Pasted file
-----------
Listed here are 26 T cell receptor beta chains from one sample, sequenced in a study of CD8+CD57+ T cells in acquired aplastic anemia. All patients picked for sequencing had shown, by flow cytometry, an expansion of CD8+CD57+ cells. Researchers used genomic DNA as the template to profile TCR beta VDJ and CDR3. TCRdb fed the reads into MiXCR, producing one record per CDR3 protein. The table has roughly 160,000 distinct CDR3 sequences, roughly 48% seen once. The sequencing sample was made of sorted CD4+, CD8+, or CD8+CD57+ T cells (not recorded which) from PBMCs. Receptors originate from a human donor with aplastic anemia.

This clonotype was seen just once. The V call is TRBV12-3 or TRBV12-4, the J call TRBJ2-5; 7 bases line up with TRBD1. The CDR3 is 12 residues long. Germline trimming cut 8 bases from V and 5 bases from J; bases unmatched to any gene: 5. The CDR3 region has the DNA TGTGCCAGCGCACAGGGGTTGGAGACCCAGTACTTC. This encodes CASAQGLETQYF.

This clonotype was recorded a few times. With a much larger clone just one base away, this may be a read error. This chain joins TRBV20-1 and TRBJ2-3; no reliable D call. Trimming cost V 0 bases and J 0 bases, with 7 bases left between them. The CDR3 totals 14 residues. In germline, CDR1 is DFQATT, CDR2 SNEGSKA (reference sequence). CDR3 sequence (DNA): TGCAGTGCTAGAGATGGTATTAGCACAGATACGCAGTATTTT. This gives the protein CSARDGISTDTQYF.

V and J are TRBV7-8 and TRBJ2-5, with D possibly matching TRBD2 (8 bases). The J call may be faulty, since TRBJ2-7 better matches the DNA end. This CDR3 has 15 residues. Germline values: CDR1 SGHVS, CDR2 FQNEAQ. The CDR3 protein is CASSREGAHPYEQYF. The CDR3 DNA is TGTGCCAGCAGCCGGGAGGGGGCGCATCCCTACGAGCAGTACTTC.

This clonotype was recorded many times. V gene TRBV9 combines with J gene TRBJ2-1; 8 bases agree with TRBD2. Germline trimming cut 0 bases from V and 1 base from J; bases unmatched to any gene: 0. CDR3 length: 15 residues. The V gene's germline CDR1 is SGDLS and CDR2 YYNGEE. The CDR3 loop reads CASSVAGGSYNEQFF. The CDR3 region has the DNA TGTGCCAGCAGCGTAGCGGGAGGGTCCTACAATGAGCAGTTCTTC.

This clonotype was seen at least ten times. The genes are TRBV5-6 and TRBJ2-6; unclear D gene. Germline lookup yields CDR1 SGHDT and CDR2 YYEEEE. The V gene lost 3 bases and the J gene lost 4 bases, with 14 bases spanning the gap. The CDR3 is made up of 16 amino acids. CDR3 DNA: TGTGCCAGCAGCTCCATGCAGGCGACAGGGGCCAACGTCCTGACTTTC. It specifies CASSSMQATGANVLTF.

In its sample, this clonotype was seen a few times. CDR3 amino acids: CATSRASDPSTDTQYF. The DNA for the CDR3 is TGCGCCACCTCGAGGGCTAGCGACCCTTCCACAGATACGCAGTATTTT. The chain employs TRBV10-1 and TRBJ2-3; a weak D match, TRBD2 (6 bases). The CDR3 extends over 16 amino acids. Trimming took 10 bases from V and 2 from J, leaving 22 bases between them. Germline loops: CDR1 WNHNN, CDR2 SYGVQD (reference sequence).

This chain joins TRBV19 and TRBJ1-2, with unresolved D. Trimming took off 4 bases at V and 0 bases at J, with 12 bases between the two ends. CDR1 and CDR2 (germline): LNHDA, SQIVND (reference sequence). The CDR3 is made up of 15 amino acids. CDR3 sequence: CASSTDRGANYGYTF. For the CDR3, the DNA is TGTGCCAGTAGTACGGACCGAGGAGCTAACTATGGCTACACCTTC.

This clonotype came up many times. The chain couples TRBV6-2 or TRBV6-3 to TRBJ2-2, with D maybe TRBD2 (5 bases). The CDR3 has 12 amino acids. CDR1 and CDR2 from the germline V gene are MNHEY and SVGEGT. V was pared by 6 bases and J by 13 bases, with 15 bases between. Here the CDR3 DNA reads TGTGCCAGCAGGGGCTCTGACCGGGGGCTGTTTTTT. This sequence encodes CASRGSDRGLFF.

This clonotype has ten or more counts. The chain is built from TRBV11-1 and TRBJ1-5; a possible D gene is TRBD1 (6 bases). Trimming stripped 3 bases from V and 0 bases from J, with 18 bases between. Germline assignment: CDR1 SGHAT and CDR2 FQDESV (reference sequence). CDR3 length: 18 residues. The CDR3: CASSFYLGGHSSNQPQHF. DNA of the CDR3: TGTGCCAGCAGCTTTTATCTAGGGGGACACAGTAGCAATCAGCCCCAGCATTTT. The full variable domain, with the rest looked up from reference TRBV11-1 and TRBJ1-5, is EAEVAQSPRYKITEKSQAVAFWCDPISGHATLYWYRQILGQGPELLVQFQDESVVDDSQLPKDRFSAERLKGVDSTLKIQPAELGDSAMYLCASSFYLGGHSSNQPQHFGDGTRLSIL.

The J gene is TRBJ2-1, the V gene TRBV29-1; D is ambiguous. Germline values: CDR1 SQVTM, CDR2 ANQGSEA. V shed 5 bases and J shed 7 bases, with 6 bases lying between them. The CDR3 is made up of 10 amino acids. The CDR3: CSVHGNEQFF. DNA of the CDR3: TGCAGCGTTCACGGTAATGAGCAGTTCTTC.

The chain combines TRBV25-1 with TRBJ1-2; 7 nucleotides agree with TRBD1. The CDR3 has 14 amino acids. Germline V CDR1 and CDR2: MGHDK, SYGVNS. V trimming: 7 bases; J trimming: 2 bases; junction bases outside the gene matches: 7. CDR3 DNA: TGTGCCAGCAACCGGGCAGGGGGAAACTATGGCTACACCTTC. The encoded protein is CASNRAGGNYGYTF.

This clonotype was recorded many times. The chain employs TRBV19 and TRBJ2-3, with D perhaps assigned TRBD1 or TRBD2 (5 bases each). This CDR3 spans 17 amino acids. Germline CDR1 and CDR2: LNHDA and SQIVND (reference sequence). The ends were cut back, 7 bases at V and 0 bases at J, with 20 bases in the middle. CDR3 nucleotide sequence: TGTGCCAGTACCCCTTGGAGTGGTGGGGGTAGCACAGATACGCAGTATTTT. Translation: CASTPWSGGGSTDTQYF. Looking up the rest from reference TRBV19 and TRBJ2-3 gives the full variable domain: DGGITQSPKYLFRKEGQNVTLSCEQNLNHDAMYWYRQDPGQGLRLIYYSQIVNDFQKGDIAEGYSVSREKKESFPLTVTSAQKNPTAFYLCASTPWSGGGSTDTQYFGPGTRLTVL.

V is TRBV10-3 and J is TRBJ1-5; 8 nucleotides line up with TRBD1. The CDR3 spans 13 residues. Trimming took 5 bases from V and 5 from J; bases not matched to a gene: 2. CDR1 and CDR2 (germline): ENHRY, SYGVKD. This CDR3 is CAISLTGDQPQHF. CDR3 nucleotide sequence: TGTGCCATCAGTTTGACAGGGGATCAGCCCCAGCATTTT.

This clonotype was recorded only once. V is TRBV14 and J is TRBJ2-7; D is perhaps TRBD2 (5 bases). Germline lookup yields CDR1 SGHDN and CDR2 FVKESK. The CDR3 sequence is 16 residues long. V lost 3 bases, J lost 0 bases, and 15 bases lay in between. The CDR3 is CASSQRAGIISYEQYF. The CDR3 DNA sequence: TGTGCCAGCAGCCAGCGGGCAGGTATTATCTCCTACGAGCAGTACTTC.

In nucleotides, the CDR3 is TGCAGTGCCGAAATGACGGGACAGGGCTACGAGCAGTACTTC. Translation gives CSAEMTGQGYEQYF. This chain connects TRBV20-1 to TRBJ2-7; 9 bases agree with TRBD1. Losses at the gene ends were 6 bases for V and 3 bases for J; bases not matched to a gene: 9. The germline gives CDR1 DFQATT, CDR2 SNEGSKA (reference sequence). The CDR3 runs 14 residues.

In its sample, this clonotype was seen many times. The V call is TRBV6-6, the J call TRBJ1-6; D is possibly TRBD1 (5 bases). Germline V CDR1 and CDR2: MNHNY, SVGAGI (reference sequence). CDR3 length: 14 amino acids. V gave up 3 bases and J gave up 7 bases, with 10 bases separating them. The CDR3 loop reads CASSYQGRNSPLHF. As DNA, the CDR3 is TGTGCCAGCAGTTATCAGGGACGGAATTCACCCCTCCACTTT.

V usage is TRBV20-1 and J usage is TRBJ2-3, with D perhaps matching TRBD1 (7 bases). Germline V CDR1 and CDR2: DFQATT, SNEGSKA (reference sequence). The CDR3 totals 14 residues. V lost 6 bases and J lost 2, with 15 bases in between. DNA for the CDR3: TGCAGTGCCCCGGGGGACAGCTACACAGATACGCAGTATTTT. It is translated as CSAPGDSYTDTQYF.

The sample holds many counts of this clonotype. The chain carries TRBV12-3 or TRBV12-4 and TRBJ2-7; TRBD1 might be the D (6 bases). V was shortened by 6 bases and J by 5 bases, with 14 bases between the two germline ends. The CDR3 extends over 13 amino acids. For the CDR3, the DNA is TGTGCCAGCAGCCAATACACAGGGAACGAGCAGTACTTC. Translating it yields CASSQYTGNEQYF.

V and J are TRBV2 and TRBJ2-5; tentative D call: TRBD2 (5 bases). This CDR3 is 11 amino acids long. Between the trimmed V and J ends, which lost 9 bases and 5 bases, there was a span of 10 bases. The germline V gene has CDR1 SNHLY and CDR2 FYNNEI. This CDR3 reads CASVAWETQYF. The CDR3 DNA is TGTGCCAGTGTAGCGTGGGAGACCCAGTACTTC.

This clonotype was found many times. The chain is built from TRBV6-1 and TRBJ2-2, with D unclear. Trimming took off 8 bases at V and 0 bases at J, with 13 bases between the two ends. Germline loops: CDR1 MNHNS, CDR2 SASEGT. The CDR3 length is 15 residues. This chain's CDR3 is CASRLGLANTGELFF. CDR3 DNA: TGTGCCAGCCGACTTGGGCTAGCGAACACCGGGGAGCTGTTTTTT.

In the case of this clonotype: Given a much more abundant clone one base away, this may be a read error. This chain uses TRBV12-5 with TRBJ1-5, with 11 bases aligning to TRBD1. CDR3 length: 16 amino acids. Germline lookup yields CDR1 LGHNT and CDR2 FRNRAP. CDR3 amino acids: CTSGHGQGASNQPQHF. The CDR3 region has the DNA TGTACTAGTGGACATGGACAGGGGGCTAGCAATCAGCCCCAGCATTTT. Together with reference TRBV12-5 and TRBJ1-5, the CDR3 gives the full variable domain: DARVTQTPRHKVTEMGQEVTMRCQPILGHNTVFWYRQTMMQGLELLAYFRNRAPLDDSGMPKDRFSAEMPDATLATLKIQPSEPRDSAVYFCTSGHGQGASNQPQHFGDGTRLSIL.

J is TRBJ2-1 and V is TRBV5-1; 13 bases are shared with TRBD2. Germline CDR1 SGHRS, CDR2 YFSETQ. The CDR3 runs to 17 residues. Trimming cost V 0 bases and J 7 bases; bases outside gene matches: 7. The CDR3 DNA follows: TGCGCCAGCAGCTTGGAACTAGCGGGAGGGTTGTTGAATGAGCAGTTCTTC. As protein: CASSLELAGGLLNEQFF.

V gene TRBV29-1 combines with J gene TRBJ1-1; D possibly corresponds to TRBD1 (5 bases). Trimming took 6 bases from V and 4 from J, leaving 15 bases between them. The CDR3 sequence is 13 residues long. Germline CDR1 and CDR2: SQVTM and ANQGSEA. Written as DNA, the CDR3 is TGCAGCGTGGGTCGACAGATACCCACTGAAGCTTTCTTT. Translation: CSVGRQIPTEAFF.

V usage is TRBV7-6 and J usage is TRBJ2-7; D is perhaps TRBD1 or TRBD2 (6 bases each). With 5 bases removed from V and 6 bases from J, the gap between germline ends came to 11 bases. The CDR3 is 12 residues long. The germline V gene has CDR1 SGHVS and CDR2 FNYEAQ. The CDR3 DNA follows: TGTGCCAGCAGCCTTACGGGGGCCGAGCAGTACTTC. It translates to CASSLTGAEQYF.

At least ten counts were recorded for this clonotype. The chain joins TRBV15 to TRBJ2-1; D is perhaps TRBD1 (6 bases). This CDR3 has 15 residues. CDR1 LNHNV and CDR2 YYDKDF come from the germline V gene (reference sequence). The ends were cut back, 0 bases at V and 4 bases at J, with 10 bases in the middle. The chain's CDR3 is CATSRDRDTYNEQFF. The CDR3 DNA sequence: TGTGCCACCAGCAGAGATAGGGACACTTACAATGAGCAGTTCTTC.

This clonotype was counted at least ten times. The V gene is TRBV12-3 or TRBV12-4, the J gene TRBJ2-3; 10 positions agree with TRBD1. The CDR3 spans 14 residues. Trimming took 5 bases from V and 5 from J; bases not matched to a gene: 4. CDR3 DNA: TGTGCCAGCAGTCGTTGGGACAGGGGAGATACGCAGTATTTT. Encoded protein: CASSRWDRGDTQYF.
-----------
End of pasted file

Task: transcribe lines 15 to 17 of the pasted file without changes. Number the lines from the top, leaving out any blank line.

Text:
This clonotype was recorded only once. V is TRBV14 and J is TRBJ2-7; D is perhaps TRBD2 (5 bases). Germline lookup yields CDR1 SGHDN and CDR2 FVKESK. The CDR3 sequence is 16 residues long. V lost 3 bases, J lost 0 bases, and 15 bases lay in between. The CDR3 is CASSQRAGIISYEQYF. The CDR3 DNA sequence: TGTGCCAGCAGCCAGCGGGCAGGTATTATCTCCTACGAGCAGTACTTC.

In nucleotides, the CDR3 is TGCAGTGCCGAAATGACGGGACAGGGCTACGAGCAGTACTTC. Translation gives CSAEMTGQGYEQYF. This chain connects TRBV20-1 to TRBJ2-7; 9 bases agree with TRBD1. Losses at the gene ends were 6 bases for V and 3 bases for J; bases not matched to a gene: 9. The germline gives CDR1 DFQATT, CDR2 SNEGSKA (reference sequence). The CDR3 runs 14 residues.

In its sample, this clonotype was seen many times. The V call is TRBV6-6, the J call TRBJ1-6; D is possibly TRBD1 (5 bases). Germline V CDR1 and CDR2: MNHNY, SVGAGI (reference sequence). CDR3 length: 14 amino acids. V gave up 3 bases and J gave up 7 bases, with 10 bases separating them. The CDR3 loop reads CASSYQGRNSPLHF. As DNA, the CDR3 is TGTGCCAGCAGTTATCAGGGACGGAATTCACCCCTCCACTTT.